I just learned of Robin’s death, which saddens me greatly. A couple of years ago I was asked to write down a few of my recollections of Robin, under whom I was privileged to study. These recollections follow. I spent eight years in university (not all of them studying for a BA). The single most vivid memory from all those years is of the three of us sitting in the semi-darkness of Film House after hours, David Elliott, Robin, and me, laughing at The General or crying at Letter from an Unknown Woman. A reel of the film would end, Robin would go into the projection room to set up the next reel, I would phone for a pizza to be delivered; we would re-fill our wine glasses, chat until the pizza arrived, David saying something funny – he always did; he just couldn’t help himself – and then we would resume watching the movie, laughing or crying, sipping red wine, munching pizza. It was simple and pleasant at the time but in memory those nights, and the days and nights around them, have assumed an almost mythical aura of perfection: being young and healthy, zits finally gone, immersed in a field one loved, surrounded by people one respected and admired – which included not only Robin Wood but also at different times Jim Kitses, Raymond Durgnat, and pre-eminently Peter Harcourt, one of the most inspired lecturers I have had the privilege of observing – and before adult worries about paying the mortgage and bailing your son out of jail irrevocably erode any concept of perfection. After graduation, after leaving Queen’s, life became more of a mixed blessing. I started at Queen’s University in Kingston in 1968 as an undergraduate who intended to, and subsequently did, major in English literature. Queen’s had an impressive English department, which included the scholars Norman MacKenzie, A.C. Hamilton, and George Whalley, as well as respected writers David Helwig and Tom Marshall. Despite the well-credentialled department, the study of university English was missing something for me. The next year a friend recommended Peter Harcourt’s introductory film course, and whatever was missing was suddenly found – a sense of excitement about the subject, a sense that what we were studying mattered. Although my studies still involved a search for patterns of disease imagery in Shakespeare’s history plays, they now also involved an exploration of how this film and that film were alive, for us, today. Robin Wood had joined the Department of Film Studies in 1969 and in 1970 I took courses with both him and Peter. With Robin, the process initiated by Peter advanced even further. Before taking Peter’s course I had read his articles on film in London Magazine and Film Quarterly (the fact he wrote for magazines made him seem more au courant than, for example, the fact that A.C. Hamilton had written a book on the Faerie Queene), but Robin Wood was an unknown quantity to me, though of course he shouldn’t have been; by that point he had written Hitchcock’s Films (1965), Howard Hawks (1968), Ingmar Bergman (1969), and Arthur Penn (1969), as well as numerous articles, especially in Movie. It only took a class or two before I realized that the tiny Queen’s film department, which consisted of Peter and Robin (and a small support staff), was truly blessed with two extraordinarily gifted professors, and I was blessed by being their student. Unlike any other professor I encountered, before or after, both Peter and Robin listened to their students and seemed to actually care what they thought. Under their tutelage students such as Peter Raymont (who has produced and directed over 100 documentary films, including Shake Hands with the Devil: The Journey of Roméo Dallaire) and Brigitte Berman (whose biography of Artie Shaw, Artie Shaw: Time Is All You’ve Got, won an Academy Award for best documentary) flourished. Nothing causes the rose to bloom more than a little sunshine, and Peter and Robin provided it in ample quantities. David and I were specially blessed by being teaching assistants for both Peter and Robin, thus allowing us to know them better than we might otherwise. Robin at the time was living with his wife and three children in an idyllic limestone house on one of Kingston’s historic downtown streets, which reflected the idyllic life Robin was living at the time. It turned out it was the life Robin wanted to believe he was living. When we returned to classes in 1972, we found that Robin was on his own, his wife and children having returned to England. Since he was at loose ends, since we liked the man, my friends and I welcomed him into our little group, and we would all have beers together at the Plaza Hotel after an evening screening of La Règle de Jeu or Rio Bravo or Madame de …. He was boon companion, as they say; friendly, playful, with an explosive laugh. He got on particularly well with David Elliott, who had an inventive mind that liked jokes, puzzles, quizzes, all of which Robin relished with a kind of infectious, boyish glee. This tall, handsome, bearded Englishman simply enjoyed enjoying himself. Some time after John Anderson made an appearance in Kingston, I was sitting in Robin’s office, sipping on an always-present glass of wine – Robin is nothing if not sociable and cordial – when he came “out” to me. It is only in retrospect that I see how momentous this disclosure must have been for Robin. This was in Kingston in 1972. It would be unfair to call this a backward city in a backward time, but things were different in 1972 and Kingston has always seemed a bit off the beaten track. To the best of my knowledge I had, at that point, never met a gay person. Had I not at some time as a teenager read a book called Counterfeit Sex about what the book identified as sexual dysfunctions such as impotence, nymphomania, and homosexuality, I would have had no idea what being gay even meant. The subject was, simply, never mentioned. In 1972 there was no Gay Pride Day; there were no shows on television like South Park dealing with gay themes; no film critics writing articles about the responsibility of a gay film critic: silence reigned. To my everlasting shame I had no idea how deeply Robin was affected by the circumstances of his life at the time. When he told me he was gay, I nodded my head sympathetically and said, “Oh, that must be hard for you”, or something equally inane, all the while wondering if in light of his disclosure it would be impolite to re-fill my wine glass. The introduction to his Hitchcock’s Films Revisited, Revised Edition (2002) reveals that he contemplated suicide at this time, so profound was his despair at the loss of his family, especially his children, whose diapers he changed, whose births (for two) he assisted. One does not have to know Robin well to know that he feels deeply and commits himself absolutely. I have no doubt that he had committed himself absolutely to his family and family life. To be wrenched from that family and to realize that the family life he believed in and was committed to was, at least partly, an image he had constructed must have been devastating. The next year, 1973, he was gone from Canada, returned to England. We communicated fitfully for a while. I visited John and him in Coventry. We re-established contact for a while after he returned to Canada to teach at York University in the late 70s, both of us then living in Toronto. But friendship is quite often a function of a time and a place as much as the people, and the time and place for our friendship was in Kingston in the early years of the 70s. Although I have seen Robin only a couple of times in the past decades, he remains my guidepost. Whenever I feel a waning of courage or strength, I read Robin, whose courage and strength in searching for what is alive and of value in our civilization and in attacking what is dead, moribund, or pernicious, gives me the courage and strength to, if not proceed with Robin’s brightness and integrity, at least go on another day, doing one’s best, in the ways that one can. - Gary McCallum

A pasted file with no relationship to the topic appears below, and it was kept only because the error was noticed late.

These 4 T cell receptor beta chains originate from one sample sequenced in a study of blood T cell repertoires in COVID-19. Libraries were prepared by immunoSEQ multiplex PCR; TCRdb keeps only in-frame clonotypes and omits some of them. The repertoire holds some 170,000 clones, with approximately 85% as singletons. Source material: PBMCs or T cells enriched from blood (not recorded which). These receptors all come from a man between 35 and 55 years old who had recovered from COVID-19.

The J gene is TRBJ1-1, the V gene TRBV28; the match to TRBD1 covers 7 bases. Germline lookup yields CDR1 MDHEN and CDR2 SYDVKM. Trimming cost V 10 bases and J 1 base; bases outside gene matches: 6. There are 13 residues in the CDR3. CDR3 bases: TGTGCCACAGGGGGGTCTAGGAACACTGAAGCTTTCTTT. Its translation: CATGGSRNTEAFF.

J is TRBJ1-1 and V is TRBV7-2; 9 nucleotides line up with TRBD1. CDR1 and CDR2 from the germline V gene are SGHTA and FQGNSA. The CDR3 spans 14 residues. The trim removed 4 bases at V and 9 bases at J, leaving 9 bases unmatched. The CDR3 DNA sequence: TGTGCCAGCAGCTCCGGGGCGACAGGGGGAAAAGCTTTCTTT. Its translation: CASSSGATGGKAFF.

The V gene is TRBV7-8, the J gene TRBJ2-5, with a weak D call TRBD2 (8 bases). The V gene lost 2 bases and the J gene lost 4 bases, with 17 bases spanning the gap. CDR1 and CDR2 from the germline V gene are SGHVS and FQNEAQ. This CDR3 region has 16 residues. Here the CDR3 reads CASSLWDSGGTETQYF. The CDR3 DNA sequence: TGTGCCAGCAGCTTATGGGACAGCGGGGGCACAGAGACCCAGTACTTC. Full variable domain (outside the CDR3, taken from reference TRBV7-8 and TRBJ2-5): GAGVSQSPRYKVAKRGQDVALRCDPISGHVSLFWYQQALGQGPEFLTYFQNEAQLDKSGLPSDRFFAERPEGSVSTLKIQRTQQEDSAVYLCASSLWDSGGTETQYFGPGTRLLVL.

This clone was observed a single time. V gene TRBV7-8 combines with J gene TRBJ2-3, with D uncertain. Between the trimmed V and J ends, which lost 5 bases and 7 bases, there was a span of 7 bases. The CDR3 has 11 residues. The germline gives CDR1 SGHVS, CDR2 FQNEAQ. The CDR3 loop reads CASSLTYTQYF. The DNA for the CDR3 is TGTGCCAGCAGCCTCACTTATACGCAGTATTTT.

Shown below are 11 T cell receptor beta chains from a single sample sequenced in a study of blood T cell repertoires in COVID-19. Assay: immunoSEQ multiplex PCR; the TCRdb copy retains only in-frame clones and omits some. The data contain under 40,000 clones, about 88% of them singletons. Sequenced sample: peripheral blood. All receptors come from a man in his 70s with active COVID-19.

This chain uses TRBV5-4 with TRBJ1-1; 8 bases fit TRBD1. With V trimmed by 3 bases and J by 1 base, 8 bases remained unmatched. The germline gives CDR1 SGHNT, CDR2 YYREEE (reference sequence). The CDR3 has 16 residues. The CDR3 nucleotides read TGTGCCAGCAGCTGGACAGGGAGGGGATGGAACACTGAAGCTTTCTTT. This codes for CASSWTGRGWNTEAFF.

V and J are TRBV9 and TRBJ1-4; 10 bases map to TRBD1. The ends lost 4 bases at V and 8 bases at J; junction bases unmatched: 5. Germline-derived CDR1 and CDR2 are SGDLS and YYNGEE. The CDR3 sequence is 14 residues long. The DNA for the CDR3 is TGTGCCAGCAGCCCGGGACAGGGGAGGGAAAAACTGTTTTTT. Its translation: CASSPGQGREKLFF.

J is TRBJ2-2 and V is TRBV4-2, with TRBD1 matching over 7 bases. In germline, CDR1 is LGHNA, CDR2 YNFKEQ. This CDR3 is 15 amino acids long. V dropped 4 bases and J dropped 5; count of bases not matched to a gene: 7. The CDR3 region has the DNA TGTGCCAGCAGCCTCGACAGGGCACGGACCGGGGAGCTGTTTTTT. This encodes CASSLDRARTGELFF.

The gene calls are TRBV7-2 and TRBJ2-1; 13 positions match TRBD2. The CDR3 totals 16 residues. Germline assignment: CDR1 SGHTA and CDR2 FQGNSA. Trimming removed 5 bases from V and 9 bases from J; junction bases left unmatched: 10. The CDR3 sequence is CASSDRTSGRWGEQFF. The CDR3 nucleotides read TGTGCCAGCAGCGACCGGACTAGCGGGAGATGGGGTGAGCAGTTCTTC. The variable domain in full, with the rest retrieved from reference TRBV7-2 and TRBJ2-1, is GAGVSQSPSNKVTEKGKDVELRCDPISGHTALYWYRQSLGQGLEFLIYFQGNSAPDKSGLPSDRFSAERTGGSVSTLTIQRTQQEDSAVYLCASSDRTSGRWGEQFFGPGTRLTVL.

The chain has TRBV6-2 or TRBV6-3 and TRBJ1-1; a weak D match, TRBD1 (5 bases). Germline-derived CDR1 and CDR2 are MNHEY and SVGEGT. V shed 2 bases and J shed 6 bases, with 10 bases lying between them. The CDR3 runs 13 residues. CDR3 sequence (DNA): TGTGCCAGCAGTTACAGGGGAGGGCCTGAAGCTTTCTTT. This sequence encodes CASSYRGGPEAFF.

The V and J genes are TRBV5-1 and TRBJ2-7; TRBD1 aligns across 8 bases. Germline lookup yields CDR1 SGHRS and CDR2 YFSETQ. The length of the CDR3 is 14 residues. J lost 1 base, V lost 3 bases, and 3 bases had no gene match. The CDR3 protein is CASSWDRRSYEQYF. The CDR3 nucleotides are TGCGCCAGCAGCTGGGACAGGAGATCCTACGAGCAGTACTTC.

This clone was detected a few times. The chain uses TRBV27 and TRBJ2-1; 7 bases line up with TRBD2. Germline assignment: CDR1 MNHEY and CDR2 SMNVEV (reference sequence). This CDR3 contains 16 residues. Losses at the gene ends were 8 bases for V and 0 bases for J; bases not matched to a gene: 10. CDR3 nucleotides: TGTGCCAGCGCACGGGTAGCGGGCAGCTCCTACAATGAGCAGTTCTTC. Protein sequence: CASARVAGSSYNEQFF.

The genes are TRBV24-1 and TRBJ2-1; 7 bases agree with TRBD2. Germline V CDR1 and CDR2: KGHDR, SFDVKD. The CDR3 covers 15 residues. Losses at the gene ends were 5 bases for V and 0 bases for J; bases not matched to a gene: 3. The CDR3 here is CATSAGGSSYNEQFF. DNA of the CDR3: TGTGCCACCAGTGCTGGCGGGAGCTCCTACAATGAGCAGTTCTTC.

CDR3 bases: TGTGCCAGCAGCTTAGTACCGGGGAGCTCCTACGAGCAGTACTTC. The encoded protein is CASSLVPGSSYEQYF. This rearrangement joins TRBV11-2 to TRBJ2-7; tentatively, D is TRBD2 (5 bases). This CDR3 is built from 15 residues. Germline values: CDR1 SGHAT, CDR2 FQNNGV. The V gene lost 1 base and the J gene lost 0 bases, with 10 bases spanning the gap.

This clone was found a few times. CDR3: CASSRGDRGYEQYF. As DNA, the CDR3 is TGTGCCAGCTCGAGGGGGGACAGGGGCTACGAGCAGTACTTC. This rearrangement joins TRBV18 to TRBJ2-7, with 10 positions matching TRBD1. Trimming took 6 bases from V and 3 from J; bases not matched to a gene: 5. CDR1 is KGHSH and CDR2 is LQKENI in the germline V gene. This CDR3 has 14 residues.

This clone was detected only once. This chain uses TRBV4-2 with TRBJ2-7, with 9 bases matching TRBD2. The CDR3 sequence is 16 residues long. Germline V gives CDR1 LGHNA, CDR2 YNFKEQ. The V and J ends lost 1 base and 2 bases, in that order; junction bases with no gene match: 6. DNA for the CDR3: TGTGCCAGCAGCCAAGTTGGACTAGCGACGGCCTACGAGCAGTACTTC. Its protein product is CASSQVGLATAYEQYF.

Wow! I would simply like to add my most humble response to the note above concerning the passing of Robin Wood a few short years ago. I was a student of Robin at York U. back in the late 1970’s and I most heartily concur with the comments stated (by Gary McCallum) regarding Robin’s character and personality. He was a fine man, I am sure, but for me, even more so, he was simply a great professor of film, something which I had aspired to in those days but which life and its complications messed up my trajectory a bit. However, those classes we had with Robin, in our youth, were spectacular eye openers to the wonders of the learning process, of film culture, and of cultural expression in general. Although I have strayed a bit from my earlier passions in film, what I learned there I have applied, in my own way, to everything I have learned since, and for that, I have great masters of education such as Robin, Peter Harcourt, and others (Richard Lippe, and that other great, pristine intellectual mind, the poor fellow who passed away long ago, their friend from England, Andrew Britton) to thank. I did not, as it were, deserve to even be in the company of such great minds, great communicators, but I felt their presence, passion, and involvement in their fields, and from that alone I learned a great deal, to say the least about their method of expressing themselves. Those were exciting times, they were, and my hat is off to Robin and company, and to everyone like them in the vast field of education, whatever its form. Addios, Robin, you are one of the greats!